Antidepressant use in most Western countries has doubled in the past decade. This is nothing new: the rates of depression and suicide have been rising in much of the secular West for over a century. What is going on?
No doubt the story is complicated and there are many contributing factors, but one proposed explanation is that secular Westerners suffer from a “God-shaped hole”. That is, we humans have an innate desire to worship God, and will feel a kind of emptiness as long as we don’t meet that desire. As St. Augustine put it, “You have made us for yourself, O Lord, and our heart is restless until it rests in you.”
But perhaps it’s not God that we seek, but religion. Following pioneer sociologist Émile Durkheim’s definition, a religion is “a unified system of beliefs and practices relative to sacred things… which unite into one single moral community, called a church, all those who adhere to them”. Notice that this definition avoids reference to the supernatural or God, but instead emphasises the ritualistic and communal aspects of religion.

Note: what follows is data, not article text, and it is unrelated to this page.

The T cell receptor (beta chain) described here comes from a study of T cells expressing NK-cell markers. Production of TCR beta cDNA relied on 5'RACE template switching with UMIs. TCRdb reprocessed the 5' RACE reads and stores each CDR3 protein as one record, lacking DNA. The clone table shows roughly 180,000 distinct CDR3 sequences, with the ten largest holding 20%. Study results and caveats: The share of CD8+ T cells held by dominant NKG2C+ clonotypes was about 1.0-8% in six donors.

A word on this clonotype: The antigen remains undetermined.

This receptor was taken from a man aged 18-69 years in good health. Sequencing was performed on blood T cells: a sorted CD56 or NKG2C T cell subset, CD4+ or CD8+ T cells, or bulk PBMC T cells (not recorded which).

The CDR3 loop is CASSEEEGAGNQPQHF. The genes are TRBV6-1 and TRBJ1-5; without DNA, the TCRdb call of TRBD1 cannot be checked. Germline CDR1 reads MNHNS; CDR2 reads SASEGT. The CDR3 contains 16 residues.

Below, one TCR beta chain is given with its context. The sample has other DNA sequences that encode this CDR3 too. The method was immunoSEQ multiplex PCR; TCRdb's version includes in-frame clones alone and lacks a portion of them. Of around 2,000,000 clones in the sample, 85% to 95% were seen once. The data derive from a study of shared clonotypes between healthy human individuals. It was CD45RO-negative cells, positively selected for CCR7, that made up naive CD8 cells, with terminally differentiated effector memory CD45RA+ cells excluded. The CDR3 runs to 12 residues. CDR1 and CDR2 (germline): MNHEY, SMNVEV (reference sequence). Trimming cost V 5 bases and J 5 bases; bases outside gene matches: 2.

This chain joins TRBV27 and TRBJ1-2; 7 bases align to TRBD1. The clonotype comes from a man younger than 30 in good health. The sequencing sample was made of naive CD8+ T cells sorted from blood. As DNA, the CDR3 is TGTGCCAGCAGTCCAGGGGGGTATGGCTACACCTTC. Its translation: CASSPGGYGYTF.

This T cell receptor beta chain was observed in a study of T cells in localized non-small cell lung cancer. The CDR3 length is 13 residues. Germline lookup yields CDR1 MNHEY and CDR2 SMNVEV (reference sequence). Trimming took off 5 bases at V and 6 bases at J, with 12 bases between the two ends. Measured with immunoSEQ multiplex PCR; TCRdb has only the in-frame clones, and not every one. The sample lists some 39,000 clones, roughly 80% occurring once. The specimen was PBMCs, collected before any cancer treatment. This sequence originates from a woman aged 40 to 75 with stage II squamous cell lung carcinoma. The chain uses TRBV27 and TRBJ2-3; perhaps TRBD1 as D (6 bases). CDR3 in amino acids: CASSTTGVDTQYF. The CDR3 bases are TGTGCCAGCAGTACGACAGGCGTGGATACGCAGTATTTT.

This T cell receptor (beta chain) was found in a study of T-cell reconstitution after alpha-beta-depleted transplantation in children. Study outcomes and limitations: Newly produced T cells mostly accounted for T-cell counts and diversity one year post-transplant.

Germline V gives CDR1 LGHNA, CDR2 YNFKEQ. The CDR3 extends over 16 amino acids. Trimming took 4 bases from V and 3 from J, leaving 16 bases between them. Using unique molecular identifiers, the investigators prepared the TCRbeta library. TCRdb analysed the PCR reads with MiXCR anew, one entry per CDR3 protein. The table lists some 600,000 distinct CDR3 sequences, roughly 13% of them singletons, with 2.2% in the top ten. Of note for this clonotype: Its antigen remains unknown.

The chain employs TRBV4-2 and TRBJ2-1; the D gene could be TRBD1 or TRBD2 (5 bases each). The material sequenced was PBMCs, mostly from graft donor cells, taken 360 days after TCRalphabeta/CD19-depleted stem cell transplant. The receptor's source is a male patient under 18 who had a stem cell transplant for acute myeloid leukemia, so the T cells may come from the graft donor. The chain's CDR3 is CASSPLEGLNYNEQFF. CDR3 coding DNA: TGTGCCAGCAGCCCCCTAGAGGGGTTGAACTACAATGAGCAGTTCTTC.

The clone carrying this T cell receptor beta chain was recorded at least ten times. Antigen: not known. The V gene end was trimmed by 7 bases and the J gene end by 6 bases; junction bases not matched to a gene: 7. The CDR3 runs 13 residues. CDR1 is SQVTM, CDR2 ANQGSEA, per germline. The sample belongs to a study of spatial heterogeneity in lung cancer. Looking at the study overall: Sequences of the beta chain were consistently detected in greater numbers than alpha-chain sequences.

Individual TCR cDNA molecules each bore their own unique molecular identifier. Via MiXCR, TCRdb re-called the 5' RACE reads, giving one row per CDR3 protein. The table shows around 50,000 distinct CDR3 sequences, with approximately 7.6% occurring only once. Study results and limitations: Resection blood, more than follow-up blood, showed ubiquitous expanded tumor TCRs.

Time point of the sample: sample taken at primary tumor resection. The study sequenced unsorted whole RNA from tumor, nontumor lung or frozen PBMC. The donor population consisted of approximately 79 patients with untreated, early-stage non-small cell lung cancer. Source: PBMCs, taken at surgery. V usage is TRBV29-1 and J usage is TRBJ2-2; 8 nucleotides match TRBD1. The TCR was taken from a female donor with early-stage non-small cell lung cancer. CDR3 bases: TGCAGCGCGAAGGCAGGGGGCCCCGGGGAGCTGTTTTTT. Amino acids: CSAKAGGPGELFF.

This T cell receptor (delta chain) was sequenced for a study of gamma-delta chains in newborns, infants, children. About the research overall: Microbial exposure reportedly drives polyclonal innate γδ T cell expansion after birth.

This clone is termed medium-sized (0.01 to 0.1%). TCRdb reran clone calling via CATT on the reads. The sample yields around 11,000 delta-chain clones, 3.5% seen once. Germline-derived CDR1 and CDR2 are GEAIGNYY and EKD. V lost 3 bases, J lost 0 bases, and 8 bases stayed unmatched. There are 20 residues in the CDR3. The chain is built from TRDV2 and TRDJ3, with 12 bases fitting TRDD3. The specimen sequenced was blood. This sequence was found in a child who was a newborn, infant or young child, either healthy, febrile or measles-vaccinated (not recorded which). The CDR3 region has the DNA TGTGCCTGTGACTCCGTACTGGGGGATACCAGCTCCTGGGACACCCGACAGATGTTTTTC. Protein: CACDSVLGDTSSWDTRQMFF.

On this definition, religion binds people together, encourages prosocial behaviour, and offers meaning and purpose during life’s transitions and tragedies—all of which are strongly correlated with happiness and fulfilment. Is our current depression epidemic caused not by a “God-shaped hole,” but a “religion-shaped hole”? If so, how do we fill that? And what does this all mean for the human condition?
These are some of the questions we will explore in our upcoming course, ‘The Great Awokening: Politics as the New Religion’. But be quick: there are only 30 spots available. Head to thinkinc.org.au/tia-awokening
and register today.